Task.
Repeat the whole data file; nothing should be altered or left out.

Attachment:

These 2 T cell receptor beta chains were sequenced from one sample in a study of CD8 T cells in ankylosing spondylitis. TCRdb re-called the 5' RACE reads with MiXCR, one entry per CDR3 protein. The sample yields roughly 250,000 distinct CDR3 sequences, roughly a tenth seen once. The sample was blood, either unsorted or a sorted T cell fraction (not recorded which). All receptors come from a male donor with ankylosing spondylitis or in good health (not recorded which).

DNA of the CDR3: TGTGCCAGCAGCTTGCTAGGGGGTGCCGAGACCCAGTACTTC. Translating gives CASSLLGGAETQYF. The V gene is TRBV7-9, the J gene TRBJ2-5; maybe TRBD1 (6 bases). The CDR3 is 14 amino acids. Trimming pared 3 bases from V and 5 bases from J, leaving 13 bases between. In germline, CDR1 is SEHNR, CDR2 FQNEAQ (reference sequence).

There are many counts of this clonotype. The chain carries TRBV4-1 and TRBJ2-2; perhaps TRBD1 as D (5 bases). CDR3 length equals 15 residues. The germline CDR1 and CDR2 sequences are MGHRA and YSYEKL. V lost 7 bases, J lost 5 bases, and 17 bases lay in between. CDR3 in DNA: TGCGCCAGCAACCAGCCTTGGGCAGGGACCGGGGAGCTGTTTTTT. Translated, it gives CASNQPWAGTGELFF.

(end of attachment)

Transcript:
These 2 T cell receptor beta chains were sequenced from one sample in a study of CD8 T cells in ankylosing spondylitis. TCRdb re-called the 5' RACE reads with MiXCR, one entry per CDR3 protein. The sample yields roughly 250,000 distinct CDR3 sequences, roughly a tenth seen once. The sample was blood, either unsorted or a sorted T cell fraction (not recorded which). All receptors come from a male donor with ankylosing spondylitis or in good health (not recorded which).

DNA of the CDR3: TGTGCCAGCAGCTTGCTAGGGGGTGCCGAGACCCAGTACTTC. Translating gives CASSLLGGAETQYF. The V gene is TRBV7-9, the J gene TRBJ2-5; maybe TRBD1 (6 bases). The CDR3 is 14 amino acids. Trimming pared 3 bases from V and 5 bases from J, leaving 13 bases between. In germline, CDR1 is SEHNR, CDR2 FQNEAQ (reference sequence).

There are many counts of this clonotype. The chain carries TRBV4-1 and TRBJ2-2; perhaps TRBD1 as D (5 bases). CDR3 length equals 15 residues. The germline CDR1 and CDR2 sequences are MGHRA and YSYEKL. V lost 7 bases, J lost 5 bases, and 17 bases lay in between. CDR3 in DNA: TGCGCCAGCAACCAGCCTTGGGCAGGGACCGGGGAGCTGTTTTTT. Translated, it gives CASNQPWAGTGELFF.